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01/30/87 the People of the State of v. Julia Camden

January 30, 1987





504 N.E.2d 96, 115 Ill. 2d 369, 105 Ill. Dec. 227 1987.IL.96

Appeal from the Appellate Court for the Fifth District; heard in that court on appeal from the Circuit Court of Crawford County, the Hon. Robert Keenan, Jr., Judge, presiding.


JUSTICE MORAN delivered the opinion of the court.


The defendant, Julia Camden, was charged by information with two counts of aggravated battery (Ill. Rev. Stat. 1981, ch. 38, pars. 12-4(a), 12-4(b)(1)), armed violence (Ill. Rev. Stat. 1981, ch. 38, par. 33A-2) and attempted murder (Ill. Rev. Stat. 1981, ch. 38, pars. 8-4(a), 9-1(a)(1)) as a result of an incident that occurred in a tavern in Crawford County. The defendant's trial ended when the trial court, sua sponte, declared a mistrial. The case was set, by agreement, for retrial before another jury. Thereafter, the defendant filed a motion to bar further prosecution and enter a judgment of acquittal on the ground of double jeopardy. The motion Judge found that the defendant had consented to the mistrial and denied the motion. The defendant appealed pursuant to Rule 604(f) (94 Ill. 2d R. 604(f)). A majority of the appellate court reversed and remanded the cause with directions that the defendant be discharged (140 Ill. App. 3d 480, 488). We allowed the People's petition for leave to appeal under Rule 315 (87 Ill. 2d R. 315).

The issues presented for review are (1) whether the defendant implicitly consented to the declaration of the mistrial by her failure to object, and (2) whether there was a manifest necessity for the declaration of a mistrial. Because we find that the defendant consented to the mistrial, we do not reach the question of whether there was a manifest necessity for the mistrial.

On July 21, 1983, at approximately 9 p.m., Ivan L. York, Jr., was sitting with Kevin Pethel and Pethel's mother at a table in the Saloon, a tavern in Robinson, Illinois. Approximately one hour later, York and Pethel left for another tavern. The defendant approached Mrs. Pethel and asked if York had left with a woman who was sitting at another table. When Mrs. Pethel indicated that York did not leave with the other woman, the defendant walked away and sat at the bar.

York returned to the Saloon at approximately 11 p.m. He ordered a drink at the bar and resumed his seat at the table with Kevin and Mrs. Pethel. The defendant approached York, leaned over, and told him that she hoped he had "enjoyed himself." Defendant then shot York in the abdomen and hurried out of the tavern. The defendant was later arrested and found to be in possession of a .22-caliber Derringer pistol.

The defendant pleaded not guilty and raised the defense of insanity. She later entered a residential treatment program for alcoholism. Before trial, the defendant filed a statement of facts in which she admitted the factual allegations of the information but denied that she had the requisite mens rea.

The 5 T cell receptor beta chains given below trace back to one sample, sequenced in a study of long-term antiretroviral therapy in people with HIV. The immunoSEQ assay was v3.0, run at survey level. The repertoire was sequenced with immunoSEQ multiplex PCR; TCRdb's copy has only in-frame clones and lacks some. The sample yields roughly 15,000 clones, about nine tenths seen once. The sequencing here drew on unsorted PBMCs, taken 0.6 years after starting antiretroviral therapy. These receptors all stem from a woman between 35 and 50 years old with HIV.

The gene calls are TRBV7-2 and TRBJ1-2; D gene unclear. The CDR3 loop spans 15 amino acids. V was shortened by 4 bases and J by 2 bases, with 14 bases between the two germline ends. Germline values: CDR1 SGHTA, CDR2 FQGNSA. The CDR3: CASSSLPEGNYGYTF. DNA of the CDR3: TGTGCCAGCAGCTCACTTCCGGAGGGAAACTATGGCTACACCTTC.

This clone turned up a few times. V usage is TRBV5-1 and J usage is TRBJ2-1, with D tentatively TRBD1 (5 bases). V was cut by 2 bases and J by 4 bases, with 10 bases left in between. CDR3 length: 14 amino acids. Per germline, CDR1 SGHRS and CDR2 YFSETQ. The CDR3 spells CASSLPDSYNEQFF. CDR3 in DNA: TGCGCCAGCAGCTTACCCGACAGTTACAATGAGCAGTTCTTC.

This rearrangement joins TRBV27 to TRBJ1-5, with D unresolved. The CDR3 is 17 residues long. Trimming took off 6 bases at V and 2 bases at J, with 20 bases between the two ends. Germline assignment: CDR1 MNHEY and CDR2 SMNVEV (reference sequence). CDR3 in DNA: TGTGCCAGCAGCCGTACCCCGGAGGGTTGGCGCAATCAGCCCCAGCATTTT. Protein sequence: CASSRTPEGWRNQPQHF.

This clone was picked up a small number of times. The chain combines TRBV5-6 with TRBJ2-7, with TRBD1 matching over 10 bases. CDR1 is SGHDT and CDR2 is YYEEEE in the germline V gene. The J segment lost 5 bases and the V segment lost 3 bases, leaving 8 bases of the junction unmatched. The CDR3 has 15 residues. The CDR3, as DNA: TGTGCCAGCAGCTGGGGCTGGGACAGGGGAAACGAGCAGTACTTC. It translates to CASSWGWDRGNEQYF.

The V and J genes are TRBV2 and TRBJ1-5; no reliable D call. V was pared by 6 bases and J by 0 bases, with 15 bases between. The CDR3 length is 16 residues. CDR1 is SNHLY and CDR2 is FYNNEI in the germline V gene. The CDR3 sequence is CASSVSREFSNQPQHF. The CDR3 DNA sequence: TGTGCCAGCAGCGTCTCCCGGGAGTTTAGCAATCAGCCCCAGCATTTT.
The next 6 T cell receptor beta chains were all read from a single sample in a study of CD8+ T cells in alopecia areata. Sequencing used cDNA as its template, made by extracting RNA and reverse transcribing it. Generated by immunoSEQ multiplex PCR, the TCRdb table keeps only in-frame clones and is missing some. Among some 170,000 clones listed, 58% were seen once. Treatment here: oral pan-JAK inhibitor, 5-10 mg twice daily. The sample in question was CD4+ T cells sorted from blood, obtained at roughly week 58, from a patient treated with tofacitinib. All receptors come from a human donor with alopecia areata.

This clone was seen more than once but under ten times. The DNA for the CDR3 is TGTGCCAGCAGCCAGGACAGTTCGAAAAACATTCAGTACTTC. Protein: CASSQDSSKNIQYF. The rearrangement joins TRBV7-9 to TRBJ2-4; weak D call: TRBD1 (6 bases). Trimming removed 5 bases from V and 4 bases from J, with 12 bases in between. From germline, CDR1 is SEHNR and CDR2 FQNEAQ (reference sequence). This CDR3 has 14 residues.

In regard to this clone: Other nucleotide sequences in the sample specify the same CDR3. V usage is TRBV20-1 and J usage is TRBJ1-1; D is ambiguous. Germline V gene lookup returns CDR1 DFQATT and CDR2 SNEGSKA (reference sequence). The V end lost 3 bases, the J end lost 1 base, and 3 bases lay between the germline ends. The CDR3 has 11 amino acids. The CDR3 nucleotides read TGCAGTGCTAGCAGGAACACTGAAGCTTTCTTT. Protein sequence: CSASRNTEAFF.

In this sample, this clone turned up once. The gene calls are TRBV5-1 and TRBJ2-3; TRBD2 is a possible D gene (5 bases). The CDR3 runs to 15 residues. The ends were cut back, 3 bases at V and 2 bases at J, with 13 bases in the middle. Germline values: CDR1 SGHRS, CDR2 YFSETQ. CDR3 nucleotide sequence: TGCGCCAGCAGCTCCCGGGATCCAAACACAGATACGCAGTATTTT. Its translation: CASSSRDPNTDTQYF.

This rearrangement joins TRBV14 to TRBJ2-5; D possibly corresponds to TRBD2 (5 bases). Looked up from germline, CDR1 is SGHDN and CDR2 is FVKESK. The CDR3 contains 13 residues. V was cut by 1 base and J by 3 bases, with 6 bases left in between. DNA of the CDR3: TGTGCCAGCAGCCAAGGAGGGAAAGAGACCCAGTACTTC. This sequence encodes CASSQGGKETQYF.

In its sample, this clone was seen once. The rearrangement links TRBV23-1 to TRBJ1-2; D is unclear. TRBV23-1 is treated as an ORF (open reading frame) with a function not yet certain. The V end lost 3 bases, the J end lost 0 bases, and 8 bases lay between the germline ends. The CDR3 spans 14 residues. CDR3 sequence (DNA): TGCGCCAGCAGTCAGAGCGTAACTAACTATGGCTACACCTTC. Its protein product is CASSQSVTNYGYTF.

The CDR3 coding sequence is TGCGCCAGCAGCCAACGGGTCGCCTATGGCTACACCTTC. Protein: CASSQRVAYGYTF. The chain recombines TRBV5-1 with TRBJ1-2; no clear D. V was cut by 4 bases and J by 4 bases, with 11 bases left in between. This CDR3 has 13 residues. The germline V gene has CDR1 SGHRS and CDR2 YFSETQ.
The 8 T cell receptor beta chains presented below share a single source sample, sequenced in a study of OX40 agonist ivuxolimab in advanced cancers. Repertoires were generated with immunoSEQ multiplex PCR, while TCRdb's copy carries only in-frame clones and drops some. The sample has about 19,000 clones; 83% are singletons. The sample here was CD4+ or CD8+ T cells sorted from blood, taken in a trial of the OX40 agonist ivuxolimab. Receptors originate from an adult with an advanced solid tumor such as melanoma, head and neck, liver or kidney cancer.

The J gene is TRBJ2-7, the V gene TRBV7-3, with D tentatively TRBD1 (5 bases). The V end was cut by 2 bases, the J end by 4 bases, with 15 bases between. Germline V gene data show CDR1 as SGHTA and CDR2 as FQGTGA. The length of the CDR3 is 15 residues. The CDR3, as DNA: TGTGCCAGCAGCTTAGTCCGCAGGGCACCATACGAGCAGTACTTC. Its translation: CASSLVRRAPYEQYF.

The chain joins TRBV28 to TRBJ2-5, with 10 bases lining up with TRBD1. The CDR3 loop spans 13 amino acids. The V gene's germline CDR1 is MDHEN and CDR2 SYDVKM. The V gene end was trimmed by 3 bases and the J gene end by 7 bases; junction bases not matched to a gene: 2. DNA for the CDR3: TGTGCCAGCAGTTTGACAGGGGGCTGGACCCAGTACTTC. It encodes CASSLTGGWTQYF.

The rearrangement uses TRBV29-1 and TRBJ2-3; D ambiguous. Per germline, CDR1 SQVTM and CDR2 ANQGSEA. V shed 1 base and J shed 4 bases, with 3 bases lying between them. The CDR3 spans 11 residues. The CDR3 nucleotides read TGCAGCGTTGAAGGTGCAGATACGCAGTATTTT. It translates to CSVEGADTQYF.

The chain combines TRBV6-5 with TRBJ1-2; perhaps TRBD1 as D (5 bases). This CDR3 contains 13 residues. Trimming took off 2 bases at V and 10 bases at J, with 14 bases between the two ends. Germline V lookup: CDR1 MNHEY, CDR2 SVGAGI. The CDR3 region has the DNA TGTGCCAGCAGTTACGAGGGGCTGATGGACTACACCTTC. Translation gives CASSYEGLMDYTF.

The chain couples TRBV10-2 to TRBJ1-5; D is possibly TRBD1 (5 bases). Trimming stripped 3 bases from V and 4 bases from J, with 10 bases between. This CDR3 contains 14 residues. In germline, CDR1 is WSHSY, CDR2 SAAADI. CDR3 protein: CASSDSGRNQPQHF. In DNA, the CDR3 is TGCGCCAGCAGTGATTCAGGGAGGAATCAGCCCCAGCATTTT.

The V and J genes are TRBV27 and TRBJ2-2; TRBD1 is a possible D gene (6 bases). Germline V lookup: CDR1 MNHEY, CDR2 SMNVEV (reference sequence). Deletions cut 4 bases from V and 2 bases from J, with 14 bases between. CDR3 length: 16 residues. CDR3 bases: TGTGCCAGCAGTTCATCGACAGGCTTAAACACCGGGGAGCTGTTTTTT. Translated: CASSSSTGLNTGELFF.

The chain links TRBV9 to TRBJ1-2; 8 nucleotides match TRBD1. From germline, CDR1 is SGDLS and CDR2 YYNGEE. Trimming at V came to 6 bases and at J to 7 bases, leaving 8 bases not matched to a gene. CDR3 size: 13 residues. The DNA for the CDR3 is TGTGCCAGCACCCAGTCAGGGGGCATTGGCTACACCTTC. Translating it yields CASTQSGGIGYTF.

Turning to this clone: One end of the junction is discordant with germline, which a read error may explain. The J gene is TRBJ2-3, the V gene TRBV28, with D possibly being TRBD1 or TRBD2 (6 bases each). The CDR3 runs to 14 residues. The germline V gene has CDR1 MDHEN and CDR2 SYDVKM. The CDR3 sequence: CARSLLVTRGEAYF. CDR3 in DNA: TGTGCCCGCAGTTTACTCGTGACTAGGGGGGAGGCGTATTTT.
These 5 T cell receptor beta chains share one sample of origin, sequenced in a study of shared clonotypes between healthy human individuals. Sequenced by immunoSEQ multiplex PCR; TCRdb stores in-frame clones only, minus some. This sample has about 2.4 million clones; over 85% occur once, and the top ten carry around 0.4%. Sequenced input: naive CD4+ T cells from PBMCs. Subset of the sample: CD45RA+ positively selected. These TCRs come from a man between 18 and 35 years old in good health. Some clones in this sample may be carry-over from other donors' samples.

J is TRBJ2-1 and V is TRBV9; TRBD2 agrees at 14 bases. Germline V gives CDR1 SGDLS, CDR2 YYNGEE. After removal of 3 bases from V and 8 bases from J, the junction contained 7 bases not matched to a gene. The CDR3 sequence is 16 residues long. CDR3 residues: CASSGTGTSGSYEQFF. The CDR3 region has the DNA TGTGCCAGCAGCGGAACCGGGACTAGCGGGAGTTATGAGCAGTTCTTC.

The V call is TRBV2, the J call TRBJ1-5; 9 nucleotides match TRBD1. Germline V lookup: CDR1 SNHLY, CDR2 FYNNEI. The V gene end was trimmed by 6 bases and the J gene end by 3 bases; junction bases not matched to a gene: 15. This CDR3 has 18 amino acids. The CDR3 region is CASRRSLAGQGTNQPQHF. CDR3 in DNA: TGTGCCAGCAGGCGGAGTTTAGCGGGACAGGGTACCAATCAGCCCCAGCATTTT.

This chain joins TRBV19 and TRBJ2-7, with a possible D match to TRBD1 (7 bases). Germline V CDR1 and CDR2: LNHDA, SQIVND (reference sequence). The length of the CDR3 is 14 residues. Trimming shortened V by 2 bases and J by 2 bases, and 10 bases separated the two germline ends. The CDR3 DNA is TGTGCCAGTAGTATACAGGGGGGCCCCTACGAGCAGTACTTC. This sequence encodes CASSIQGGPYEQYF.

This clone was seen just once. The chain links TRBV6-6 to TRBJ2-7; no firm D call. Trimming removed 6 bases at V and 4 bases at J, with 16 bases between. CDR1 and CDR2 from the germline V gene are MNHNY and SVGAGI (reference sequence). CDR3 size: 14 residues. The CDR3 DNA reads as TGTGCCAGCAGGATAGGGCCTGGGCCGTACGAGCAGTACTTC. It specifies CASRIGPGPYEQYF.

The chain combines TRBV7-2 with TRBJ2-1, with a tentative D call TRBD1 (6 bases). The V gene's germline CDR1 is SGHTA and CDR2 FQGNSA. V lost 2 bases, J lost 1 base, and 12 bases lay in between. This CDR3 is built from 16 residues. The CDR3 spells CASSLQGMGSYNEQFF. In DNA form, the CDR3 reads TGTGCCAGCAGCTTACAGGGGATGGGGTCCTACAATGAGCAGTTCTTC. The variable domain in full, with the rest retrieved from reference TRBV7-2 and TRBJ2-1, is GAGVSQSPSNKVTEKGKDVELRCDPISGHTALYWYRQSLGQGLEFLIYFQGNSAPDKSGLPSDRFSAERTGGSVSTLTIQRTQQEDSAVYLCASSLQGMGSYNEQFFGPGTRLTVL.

On June 26, 1984, a jury with one alternate juror was impaneled and sworn. The State rested its case in chief the next day, and the defense began presenting its evidence that afternoon. The following day, June 28, while the jurors, along with their custodian, Sheriff Richard Hunnicutt, were having lunch, one of the jurors, Donald D. Hatton, told the sheriff that he had reservations concerning his ability to render an impartial verdict because of his own prior drinking problem. Before court reconvened, the sheriff reported this incident to the trial Judge, A. Hanby Jones. The Judge held a hearing in his chambers outside the presence of the remaining jurors. The defendant, her counsel and the State's Attorney were present.

The Judge first called the sheriff. Under examination by the court, he testified that he had been seated at a table with Hatton and the other jurors. Hatton, who was sitting to his right, told him: "I have something I have to tell you that I think you should report. I cannot give an impartial judgment because of my drinking." The sheriff further testified that the other jurors overheard "every word" of this conversation and engaged in a conversation about Hatton's comment. Neither the State's Attorney nor defense counsel examined the sheriff.

The Judge then called Hatton. He testified that he told the sheriff that he did not believe that he could render an impartial verdict because he previously had a drinking problem. Although he testified that he did not discuss the matter with the other members of the jury, Hatton believed that they overheard his conversation with the sheriff. Hatton further testified that the alternate juror said to him, "You're going to stick me yet, aren't you." When the Judge expressed concern as to whether the other jurors were influenced by Hatton's comments, Hatton testified that he "really, honestly couldn't say" whether his comment influenced the other jurors. The court's examination of Hatton concluded:

"Q. I see. Just exactly what were your words, if you recall?

A. Probably '[w]hat steps should someone take if they had a feeling that they could no longer render what they thought might be a true and honest opinion of this case' or something to that affect [ sic ] is as close to the words as I can remember. I can still try, and I know I would try to do it.

Q. Yes.

A. But it may place a bigger burden on the State than what could be ...

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